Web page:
Hardly Spontaneous And Not Viral

Adrian J Cotterill, Editor-in-Chief

15272949Forgive us for once again being cynical but seriously;

Note To Saatchi & Saatchi, note to T-Mobile, it’s hardly viral (and hardly spontaneous either, see comments below) if you spend hundreds of thousands of pounds, hire dozens of actors to pretend to be the public, have a backdrop of 13,000 ‘volunteers’ hanging around in the background hoping to get in a sniff of the video, ask Pink to ‘surprisingly’ turn up and then get lots and lots of pre-coverage in the mainstream media.

The original T-Mobile ‘Dance’ advert at Liverpool Street was original and incredibly well done, it’s a shame that this is also being described as the ‘latest viral ad campaign for a mobile phone’.

4 Responses to “Hardly Spontaneous And Not Viral”

  1. Jason Lonsdale Says:

    Er, are you sure that it is S&S or T-M calling it a ‘viral’ and not just some journo?

    Let’s be clear -this is not a “viral ad campaign”. Yesterday’s event is the kick-off to a very very big, fully integrated, through-the-line marketing campaign that will run in 7 markets.

    Yes, people may watch it on YouTube, and they may post pics on Facebook, but there will be a two-minute TV ad breaking in ‘Britain’s Got Talent’ on Saturday night and a full ATL media schedule… not exactly underground.

    And while I’m on my soapbox, let’s just clarify what “viral” means. To quote (digital planner extraordinaire) Faris Yakob, “viral is a thing that happens, not a thing that is”. Yes, the T-Mobile ‘Dance’ ad went hugely viral. But it was a TV ad first and foremost.

    Full disclosure: I am the International Planning Director on the T-Mobile account at Saatchi & Saatchi. Feel free to drop me a line if you’d like a copy of the press release.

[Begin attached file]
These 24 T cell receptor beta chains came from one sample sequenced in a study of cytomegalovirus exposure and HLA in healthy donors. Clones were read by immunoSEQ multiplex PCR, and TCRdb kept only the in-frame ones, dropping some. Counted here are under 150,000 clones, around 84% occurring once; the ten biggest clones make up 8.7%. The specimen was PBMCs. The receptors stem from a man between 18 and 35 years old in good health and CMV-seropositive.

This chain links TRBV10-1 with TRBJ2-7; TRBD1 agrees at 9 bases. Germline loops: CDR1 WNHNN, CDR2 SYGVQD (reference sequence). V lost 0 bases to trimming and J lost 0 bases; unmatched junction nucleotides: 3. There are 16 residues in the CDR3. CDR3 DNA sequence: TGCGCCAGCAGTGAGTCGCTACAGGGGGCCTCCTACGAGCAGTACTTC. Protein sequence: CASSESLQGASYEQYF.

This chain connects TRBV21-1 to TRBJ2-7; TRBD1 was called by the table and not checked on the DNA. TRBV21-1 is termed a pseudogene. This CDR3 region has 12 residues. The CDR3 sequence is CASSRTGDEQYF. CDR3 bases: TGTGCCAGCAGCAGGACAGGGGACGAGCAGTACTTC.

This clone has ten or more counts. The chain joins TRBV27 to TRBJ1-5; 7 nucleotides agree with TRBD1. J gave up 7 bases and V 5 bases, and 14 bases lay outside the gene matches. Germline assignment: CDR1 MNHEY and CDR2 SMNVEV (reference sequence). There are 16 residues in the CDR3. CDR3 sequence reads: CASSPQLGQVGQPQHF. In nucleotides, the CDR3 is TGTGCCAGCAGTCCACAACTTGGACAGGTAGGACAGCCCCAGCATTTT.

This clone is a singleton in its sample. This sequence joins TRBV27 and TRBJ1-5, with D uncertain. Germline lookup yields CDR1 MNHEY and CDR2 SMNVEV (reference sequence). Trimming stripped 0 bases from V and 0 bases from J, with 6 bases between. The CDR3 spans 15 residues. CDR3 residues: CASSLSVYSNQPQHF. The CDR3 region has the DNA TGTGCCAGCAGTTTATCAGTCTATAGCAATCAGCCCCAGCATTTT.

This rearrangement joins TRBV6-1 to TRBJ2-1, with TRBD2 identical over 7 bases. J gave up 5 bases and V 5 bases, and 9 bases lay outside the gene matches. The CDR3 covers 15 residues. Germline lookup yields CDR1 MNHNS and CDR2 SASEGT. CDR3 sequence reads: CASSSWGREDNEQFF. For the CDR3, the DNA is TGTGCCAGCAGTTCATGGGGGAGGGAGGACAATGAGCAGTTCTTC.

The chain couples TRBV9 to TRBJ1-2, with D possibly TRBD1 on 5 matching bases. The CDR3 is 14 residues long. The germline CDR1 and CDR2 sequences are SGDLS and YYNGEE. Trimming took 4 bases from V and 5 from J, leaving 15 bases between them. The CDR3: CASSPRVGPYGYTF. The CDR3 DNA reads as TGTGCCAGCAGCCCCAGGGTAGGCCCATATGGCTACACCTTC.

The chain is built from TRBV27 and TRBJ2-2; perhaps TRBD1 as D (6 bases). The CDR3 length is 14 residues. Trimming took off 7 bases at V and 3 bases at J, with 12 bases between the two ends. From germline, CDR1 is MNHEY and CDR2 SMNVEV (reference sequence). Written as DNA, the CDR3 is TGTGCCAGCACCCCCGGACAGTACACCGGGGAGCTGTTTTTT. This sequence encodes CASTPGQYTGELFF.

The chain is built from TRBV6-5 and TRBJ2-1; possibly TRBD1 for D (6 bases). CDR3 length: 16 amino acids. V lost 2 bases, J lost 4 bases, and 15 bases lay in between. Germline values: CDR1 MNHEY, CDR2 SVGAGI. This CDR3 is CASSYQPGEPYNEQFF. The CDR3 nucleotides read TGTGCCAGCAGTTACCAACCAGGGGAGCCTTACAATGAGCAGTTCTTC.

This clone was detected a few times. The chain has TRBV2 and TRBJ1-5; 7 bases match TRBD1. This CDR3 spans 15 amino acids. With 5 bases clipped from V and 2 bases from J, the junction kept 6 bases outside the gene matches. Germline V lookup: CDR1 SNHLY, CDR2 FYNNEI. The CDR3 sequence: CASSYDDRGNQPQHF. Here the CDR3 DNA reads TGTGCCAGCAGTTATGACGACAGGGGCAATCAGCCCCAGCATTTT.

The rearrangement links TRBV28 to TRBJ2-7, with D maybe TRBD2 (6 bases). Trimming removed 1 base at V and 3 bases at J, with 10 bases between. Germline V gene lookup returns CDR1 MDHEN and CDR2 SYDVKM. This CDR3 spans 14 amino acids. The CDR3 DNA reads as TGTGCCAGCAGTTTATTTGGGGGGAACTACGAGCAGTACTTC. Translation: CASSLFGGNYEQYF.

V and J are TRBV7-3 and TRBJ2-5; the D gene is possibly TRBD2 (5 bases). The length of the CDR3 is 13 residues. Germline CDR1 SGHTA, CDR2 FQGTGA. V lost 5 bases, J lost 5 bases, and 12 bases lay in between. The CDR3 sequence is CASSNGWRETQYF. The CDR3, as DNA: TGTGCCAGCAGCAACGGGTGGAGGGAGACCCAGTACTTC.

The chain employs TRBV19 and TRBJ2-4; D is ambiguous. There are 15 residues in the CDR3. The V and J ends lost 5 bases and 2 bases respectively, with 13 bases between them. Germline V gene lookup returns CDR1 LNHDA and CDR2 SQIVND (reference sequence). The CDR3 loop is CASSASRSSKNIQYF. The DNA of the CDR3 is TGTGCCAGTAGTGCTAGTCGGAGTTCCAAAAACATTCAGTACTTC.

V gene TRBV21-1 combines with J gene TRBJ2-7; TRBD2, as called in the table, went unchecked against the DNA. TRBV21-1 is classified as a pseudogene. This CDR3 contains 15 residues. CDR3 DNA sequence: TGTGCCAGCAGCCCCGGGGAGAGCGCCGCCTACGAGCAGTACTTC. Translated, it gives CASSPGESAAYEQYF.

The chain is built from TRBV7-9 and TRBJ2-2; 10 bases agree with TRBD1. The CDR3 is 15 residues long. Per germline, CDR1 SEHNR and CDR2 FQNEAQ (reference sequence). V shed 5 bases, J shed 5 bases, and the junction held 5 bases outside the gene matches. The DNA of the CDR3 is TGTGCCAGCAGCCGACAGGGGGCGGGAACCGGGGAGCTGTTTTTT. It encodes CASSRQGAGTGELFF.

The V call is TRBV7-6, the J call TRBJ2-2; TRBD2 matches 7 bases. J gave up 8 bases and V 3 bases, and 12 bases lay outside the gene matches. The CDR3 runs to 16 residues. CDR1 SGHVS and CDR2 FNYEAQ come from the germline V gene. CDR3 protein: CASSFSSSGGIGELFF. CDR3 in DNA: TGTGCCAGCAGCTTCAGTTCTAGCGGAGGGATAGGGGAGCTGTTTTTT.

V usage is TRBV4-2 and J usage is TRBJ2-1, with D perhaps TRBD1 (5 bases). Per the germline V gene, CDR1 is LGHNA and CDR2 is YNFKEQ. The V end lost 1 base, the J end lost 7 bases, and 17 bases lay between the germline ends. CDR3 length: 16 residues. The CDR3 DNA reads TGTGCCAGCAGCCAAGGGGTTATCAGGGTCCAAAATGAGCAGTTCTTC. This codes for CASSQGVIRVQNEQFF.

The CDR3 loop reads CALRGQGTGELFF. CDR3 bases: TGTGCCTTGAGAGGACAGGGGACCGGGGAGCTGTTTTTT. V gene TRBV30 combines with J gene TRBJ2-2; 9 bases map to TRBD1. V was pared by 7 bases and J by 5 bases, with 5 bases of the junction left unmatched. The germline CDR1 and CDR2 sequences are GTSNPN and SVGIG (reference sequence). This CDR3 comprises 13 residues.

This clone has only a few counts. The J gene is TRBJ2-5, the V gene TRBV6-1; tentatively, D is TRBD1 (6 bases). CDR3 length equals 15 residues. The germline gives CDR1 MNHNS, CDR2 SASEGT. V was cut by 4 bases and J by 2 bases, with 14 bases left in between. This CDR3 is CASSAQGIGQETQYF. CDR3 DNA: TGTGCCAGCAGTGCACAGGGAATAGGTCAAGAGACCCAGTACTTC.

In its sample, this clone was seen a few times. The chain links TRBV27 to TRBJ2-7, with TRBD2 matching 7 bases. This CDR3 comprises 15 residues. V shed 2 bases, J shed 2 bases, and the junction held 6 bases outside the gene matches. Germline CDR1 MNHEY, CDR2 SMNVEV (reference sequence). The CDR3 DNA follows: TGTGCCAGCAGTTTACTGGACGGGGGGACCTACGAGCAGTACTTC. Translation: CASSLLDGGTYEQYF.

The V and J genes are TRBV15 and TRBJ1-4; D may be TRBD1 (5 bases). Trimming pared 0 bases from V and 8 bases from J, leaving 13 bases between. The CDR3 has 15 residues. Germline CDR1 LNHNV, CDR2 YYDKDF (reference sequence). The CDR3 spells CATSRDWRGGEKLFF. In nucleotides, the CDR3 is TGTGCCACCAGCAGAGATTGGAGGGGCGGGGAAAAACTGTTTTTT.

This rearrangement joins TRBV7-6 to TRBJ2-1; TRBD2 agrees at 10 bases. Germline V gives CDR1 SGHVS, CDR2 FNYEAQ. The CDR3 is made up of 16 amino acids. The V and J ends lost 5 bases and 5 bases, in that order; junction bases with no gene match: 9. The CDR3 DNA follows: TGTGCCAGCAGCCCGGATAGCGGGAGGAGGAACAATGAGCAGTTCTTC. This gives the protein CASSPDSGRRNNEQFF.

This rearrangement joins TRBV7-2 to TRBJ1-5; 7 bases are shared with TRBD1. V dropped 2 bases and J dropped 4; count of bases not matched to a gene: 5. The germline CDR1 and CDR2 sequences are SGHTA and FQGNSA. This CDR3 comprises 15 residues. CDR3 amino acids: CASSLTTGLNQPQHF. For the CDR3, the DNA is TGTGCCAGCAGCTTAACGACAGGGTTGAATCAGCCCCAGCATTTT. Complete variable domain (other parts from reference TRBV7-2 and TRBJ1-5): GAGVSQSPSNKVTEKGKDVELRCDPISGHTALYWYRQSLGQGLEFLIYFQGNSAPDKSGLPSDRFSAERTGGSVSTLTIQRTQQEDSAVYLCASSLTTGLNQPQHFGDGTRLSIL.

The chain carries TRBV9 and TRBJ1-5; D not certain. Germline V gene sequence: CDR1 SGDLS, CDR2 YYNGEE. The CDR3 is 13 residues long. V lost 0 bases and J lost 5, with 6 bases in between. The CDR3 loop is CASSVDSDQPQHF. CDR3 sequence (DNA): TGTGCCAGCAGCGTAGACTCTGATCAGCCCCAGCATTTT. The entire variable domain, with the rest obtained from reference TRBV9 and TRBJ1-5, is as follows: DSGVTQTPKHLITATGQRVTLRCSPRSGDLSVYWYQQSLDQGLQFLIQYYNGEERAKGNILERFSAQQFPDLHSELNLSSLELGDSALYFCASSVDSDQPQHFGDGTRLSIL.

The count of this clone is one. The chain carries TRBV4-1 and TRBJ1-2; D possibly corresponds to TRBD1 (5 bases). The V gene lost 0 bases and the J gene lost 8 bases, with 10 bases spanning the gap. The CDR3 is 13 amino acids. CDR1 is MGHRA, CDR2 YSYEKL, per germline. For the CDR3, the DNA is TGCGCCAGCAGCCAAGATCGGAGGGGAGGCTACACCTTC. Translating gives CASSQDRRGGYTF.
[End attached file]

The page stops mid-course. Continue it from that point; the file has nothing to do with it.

2. Will Says:

    I really don’t like the t-mobile adverts. Thank you for being cynical, although I don’t think it’s cynical if its true. I wish they would stay away from making adverts in an effort to turn them viral. Fingers crossed this doesn’t become the norm.

  3. Jorge Garcia de Bustos Says:

    It gets even less “viral” when T-Mobile UK customers like myself get SMS texts days in advance of the “spontaneous” gathering, inviting them to attend and even asking them to confirm attendance by texting back.

  4. James Says:

    I fear that you are confusing “Spontaneous” and “Flash Mob”. This was a “Flashmob” which tend to always be co-ordinated – the “spontaneous” aspect is meant to be the person who randomly joins in.

    I have quite a few times bumped into “Flashmobs” doing anything from pillow fighting to offering “free hugs” – sometimes they’re fun, sometimes they’re annoying but they are always co-ordinated.

    I think that the “Viral” nature – i.e. people forwarding it on / viewing it on YouTube is more of a tribute to T-Mobile’s marketing team and Saatchi then anything else.

    If we disapprove then you don’t have to watch it – the fact that it got your attention means that half the job is done already. As Wilde said “The only thing worse then being talked about, is not being talked about”

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